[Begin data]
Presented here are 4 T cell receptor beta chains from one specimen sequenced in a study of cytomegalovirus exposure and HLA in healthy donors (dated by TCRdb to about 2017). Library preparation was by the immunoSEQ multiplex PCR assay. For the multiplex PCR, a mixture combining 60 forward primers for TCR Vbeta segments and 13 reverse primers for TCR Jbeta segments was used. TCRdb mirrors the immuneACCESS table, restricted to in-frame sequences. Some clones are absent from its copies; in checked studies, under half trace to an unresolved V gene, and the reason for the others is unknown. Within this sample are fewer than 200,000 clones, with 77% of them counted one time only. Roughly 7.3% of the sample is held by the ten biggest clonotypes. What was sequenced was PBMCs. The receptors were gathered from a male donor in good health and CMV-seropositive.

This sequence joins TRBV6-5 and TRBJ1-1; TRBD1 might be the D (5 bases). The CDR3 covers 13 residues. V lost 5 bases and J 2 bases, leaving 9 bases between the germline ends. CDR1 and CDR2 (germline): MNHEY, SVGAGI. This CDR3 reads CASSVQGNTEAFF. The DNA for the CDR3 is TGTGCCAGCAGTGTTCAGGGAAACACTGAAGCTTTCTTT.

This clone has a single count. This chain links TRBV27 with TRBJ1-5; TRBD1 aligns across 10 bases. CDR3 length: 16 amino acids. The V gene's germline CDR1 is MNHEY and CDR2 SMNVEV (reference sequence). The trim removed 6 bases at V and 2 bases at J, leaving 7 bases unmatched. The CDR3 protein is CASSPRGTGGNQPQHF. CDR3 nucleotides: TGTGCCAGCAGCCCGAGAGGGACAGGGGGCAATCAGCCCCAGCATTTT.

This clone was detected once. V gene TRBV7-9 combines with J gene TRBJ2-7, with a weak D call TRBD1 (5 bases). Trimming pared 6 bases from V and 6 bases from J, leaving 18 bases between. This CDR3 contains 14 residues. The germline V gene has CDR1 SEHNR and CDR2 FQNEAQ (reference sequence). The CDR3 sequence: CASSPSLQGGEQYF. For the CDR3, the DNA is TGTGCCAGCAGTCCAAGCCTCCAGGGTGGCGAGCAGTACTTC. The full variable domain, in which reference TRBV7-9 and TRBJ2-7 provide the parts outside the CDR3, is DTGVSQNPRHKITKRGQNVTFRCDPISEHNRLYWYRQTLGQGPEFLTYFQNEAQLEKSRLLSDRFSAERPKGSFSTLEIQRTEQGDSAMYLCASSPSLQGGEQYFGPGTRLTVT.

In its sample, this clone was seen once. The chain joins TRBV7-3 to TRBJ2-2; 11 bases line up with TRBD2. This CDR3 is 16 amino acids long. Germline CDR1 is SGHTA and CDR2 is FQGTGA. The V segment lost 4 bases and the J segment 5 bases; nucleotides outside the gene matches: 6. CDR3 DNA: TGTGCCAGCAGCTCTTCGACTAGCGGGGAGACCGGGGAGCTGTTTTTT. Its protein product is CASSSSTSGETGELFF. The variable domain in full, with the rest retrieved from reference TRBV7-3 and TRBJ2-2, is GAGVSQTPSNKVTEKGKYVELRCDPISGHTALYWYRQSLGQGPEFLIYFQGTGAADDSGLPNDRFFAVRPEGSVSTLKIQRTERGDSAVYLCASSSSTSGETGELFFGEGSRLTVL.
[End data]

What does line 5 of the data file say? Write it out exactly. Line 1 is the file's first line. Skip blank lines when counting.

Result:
In its sample, this clone was seen once. The chain joins TRBV7-3 to TRBJ2-2; 11 bases line up with TRBD2. This CDR3 is 16 amino acids long. Germline CDR1 is SGHTA and CDR2 is FQGTGA. The V segment lost 4 bases and the J segment 5 bases; nucleotides outside the gene matches: 6. CDR3 DNA: TGTGCCAGCAGCTCTTCGACTAGCGGGGAGACCGGGGAGCTGTTTTTT. Its protein product is CASSSSTSGETGELFF. The variable domain in full, with the rest retrieved from reference TRBV7-3 and TRBJ2-2, is GAGVSQTPSNKVTEKGKYVELRCDPISGHTALYWYRQSLGQGPEFLIYFQGTGAADDSGLPNDRFFAVRPEGSVSTLKIQRTERGDSAVYLCASSSSTSGETGELFFGEGSRLTVL.